Stendhal SyndromeDirector: Dario Argento, Luigi Diberti, Thomas Kretschmann, Julien Lambroschini
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Brimming with numerous interactive extra features and an acceptable transfer of Italian horror guru Dario Argento's long-anticipated return to his roots in giallo, The Stendhal Syndrome gets the deluxe treatment by Troma Team Video. With its gorgeous and easy-to-navigate title menu design, in addition to an exhausting list of supplemental material, Troma has outdone themselves in giving The Stendhal Syndrome the red carpet treatment. Though the visual quality of the film is at times slightly washed out and murky, the film is attractively letterboxed at 1.66:1 and appears clean and free of artifacting for the majority of its running time. Presented in English or Italian Dolby Digital Surround, the sound effectively conveys Ennio Morricone's typically haunting score, as well as adding distinct resonance to the many piercing screams that inhabit the film's audibly unsettling sound design. In an extended introduction placed before the movie, Troma co-founder Lloyd Kaufman conveys his enthusiasm for getting the chance to release the film, as well as his reverential view of Argento and the films he's created. Among such typical Troma titles as Surf Nazis Must Die (1987) and Fat Guy Goes Nutzoid (1986), The Stendhal Syndrome seems an unlikely candidate for a Troma release, though one can find no fault in this commendable presentation. Boasting three interviews with Argento (one hidden as an Easter egg), an insightful interview with frequent special-effects collaborator Sergio Stivaletti, and yet another, curiously, with director Ruggero Deodato (in which the Cannibal Holocaust (1979) director speaks of the satire imbued in his most notorious film), the disc will undoubtedly appeal to the typical Italian horror fan. Interactive features such as the Troma Intelligence Test and an interactive tour of Troma studios will keep the tireless DVD fanatic entertained, nauseated, and titillated for hours on end.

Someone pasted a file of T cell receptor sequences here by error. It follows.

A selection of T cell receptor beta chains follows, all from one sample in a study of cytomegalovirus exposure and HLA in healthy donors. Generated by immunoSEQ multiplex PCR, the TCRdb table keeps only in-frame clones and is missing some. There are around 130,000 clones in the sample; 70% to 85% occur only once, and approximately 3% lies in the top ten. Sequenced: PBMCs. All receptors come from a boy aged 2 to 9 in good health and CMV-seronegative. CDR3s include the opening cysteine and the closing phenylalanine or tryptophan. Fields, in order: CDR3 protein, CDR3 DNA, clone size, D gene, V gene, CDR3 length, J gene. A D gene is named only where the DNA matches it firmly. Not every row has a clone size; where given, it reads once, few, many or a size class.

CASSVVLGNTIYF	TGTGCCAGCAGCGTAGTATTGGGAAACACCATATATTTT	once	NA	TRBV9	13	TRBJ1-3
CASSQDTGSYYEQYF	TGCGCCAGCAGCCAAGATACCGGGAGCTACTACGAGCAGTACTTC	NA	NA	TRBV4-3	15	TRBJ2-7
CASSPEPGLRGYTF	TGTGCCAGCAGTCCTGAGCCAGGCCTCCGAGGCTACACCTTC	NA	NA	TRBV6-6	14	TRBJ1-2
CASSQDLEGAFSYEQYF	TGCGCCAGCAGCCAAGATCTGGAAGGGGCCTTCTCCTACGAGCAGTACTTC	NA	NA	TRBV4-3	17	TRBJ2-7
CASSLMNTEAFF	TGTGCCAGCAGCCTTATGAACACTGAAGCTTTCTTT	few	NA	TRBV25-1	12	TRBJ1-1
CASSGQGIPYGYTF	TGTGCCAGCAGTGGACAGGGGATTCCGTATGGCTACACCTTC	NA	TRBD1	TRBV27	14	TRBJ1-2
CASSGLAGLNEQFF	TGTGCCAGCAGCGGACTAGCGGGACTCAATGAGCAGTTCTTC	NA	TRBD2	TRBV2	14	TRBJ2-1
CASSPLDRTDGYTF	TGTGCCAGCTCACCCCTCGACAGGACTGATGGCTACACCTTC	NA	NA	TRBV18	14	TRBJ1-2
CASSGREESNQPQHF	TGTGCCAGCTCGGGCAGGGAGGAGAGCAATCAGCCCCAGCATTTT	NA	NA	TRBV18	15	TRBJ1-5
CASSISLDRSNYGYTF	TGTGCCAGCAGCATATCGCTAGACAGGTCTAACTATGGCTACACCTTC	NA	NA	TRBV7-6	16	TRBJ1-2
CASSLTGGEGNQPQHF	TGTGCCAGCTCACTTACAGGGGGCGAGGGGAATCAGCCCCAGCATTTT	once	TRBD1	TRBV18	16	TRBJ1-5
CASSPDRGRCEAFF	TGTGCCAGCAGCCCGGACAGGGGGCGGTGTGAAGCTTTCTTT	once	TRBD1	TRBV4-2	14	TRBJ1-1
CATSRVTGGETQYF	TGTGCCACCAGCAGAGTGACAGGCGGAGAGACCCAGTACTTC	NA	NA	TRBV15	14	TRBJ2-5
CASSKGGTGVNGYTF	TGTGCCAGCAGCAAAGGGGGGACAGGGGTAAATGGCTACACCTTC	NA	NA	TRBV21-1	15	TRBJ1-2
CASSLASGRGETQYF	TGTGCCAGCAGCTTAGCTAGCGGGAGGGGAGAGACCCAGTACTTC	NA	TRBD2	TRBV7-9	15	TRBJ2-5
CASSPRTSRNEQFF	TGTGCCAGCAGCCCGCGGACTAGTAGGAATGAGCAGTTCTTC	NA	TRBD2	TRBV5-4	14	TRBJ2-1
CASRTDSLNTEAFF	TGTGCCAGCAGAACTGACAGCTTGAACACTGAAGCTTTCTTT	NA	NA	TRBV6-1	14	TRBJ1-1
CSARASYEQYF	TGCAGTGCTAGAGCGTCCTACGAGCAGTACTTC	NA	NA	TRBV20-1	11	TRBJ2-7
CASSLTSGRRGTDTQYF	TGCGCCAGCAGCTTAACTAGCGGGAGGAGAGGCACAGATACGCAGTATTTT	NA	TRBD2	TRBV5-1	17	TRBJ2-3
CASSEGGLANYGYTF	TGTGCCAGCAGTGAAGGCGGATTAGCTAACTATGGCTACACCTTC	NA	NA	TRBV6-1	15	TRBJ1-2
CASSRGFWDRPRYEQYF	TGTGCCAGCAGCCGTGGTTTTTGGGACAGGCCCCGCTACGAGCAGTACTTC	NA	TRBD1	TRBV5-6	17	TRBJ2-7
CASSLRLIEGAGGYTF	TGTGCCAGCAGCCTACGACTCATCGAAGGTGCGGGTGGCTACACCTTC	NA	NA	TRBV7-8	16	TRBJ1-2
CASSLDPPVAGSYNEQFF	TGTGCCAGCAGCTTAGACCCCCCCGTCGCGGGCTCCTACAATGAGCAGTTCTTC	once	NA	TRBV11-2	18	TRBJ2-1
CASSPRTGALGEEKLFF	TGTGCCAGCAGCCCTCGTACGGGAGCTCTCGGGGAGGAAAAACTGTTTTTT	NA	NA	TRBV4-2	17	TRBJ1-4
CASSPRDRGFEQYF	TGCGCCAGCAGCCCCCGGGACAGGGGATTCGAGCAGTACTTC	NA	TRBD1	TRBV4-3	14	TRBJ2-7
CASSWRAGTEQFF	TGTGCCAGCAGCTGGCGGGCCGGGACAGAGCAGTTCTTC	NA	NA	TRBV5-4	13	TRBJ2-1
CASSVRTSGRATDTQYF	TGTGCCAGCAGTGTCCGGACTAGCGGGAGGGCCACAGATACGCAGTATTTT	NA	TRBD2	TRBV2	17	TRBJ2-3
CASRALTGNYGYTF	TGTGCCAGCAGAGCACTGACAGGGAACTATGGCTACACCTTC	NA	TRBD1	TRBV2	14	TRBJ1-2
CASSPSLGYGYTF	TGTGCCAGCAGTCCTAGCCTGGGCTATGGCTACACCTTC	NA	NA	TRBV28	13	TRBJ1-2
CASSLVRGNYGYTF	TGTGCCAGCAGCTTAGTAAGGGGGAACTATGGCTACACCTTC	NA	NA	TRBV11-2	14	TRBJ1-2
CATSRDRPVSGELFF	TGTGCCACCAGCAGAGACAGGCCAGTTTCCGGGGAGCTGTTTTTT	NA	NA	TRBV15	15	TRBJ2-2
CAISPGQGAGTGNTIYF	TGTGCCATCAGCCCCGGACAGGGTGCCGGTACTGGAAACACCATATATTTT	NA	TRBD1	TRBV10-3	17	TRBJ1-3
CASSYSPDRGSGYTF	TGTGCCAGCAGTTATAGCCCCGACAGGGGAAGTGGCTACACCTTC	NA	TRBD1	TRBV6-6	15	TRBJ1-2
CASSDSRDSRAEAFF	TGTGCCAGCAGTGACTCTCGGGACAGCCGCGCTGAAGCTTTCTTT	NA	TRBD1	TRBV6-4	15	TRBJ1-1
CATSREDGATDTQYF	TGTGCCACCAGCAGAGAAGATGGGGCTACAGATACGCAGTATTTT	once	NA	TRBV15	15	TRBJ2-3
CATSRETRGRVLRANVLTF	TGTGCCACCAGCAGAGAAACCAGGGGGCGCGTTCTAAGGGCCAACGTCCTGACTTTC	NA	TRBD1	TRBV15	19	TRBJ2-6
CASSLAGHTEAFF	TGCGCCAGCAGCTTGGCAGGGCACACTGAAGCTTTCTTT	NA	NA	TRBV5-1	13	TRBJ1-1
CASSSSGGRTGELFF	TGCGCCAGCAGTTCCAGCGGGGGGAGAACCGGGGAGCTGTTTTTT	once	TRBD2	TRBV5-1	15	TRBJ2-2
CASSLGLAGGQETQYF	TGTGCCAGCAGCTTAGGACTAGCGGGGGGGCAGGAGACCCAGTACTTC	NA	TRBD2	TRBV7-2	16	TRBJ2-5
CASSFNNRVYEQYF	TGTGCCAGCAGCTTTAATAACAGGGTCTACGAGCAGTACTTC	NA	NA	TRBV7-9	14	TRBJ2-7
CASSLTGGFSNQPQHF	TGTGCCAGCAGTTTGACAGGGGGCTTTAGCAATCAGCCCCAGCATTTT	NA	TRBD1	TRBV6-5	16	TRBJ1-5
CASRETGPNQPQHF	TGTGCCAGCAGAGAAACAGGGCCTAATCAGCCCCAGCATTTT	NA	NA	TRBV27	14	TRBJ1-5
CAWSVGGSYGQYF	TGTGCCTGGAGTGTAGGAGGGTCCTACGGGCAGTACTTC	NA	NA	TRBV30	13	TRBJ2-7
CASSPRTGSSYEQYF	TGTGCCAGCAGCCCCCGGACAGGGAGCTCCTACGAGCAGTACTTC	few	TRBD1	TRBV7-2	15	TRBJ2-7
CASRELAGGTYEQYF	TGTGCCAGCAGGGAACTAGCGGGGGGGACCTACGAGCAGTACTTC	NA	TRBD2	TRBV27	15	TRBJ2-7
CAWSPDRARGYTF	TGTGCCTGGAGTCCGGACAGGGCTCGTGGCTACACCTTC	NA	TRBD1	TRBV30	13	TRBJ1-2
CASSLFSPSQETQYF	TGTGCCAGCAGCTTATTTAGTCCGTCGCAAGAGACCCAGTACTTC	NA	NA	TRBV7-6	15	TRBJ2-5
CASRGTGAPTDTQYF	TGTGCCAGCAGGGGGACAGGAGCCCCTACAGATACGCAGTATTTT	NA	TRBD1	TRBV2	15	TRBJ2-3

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Cast & Crew
|Luigi Diberti||Inspector Manetti|
|Thomas Kretschmann||Alfredo Grossi|
|Marco Leonardi||Marco Longhi|
|John Quentin||Anna's Father|
|Asia Argento||Anna Manni|
|Dario Argento||Director,Original Story,Producer,Screenwriter|
|Franco Casagni||Makeup Special Effects|
|Franco Ferrini||Original Story|
|Antonello Geleng||Art Director|
|Lia Morandini||Costumes/Costume Designer|
|Ennio Morricone||Score Composer|
|Carlo Palmieri||Sound/Sound Designer|
|Riccardo Palmieri||Sound/Sound Designer|
|Sergio Stivaletti||Special Effects|
2. Cityscape Opening
3. At the Apartment
5. The Symptoms
6. I Think I'll Try Painting Something of My Own
7. The Hell Begins
9. The Date
10. Secret Rendezvous, Deadly Sins
11. "He's Inside of Me, I've Become Him"
Horror Italian Style
Film Bios: Dario Argento
Film Bios: Asia Argento
Troma President Lloyd Kaufman Interviews Dario Argento
Dario Argento Interviewed by Ronny Svensson
Sergio Stivaletti on The Stendhal Syndrome
Ruggero Deodato Remembers Cannibal Holocaust
Terrifying Production Stills
Tour of Troma Studios
Troma Intelligence Test 2
Brand New Soul of Troma
The Secrets of Troma
The Troma Rap Starring Julie Strain
Read Troma Comics Dammit!
The Rowdy Girls
Cannibal! The Musical
The Stendhal Syndrome
Teenage Catgirls in Heat
Sergio Lapel's Drawing Blood
Troma and AIX Credits
Most Helpful Customer Reviews
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Blue Underground has done another great job with this highly underrated Argento movie. But let’s not forget it was because of Troma that the film got any theatrical and initial DVD-release in it’s uncut version! It is also important to know that the Troma-dvd has the correct aspect ratio (which is somewhat overmatted in Blue Underground’s version) and some wonderful extra’s that are not present here, including an interview with Argento by the other highly underrated genius moviedirector Lloyd Kaufman, in which Dario is in a more relaxed and jolly mood than ever seen elsewhere. A brilliant film, with one of the best performances by Asia Argento ever. A fantastic treatment by VU. But without Troma’s dvd-premiere of this film you are certainly not complete!! If you have do choose, get that one.
"The Stendhal Syndrome" is a dark, brilliant, unnerving, and beautiful excursion into the mind of a policewoman who is brutally assaulted. Clearly, this is one of Dario Argento's masterworks, aided by a haunting score by the talented Ennio Morricone.
Asia Argento, who plays the heroine, becomes unhinged by her violation. She was not a well woman to begin with, suffering from a syndrome named after the writer Stendhal that causes her to faint when she views certain works of art that overwhelm her. Her sexual victimization pushes her over the brink of madness, and what ensues is sheer terror. She experiences difficulty distinguishing between fantasy and reality. Her psychological predicament becomes all the more heinous when reality, in the guise of her assailant who continues to stalk her, becomes more horrifying than the chimeras conjured by her overheated imagination.
In its depiction of a woman's descent into madness, this film reminds me of Roman Polanski's "Repulsion," but Dario Argento's film is richer and fuller, whereas Polanski's is claustrophobic. "The Stendhanl Syndrome" is Argento at the top of his game.
--Bryan Cassiday, author of "Fete of Death"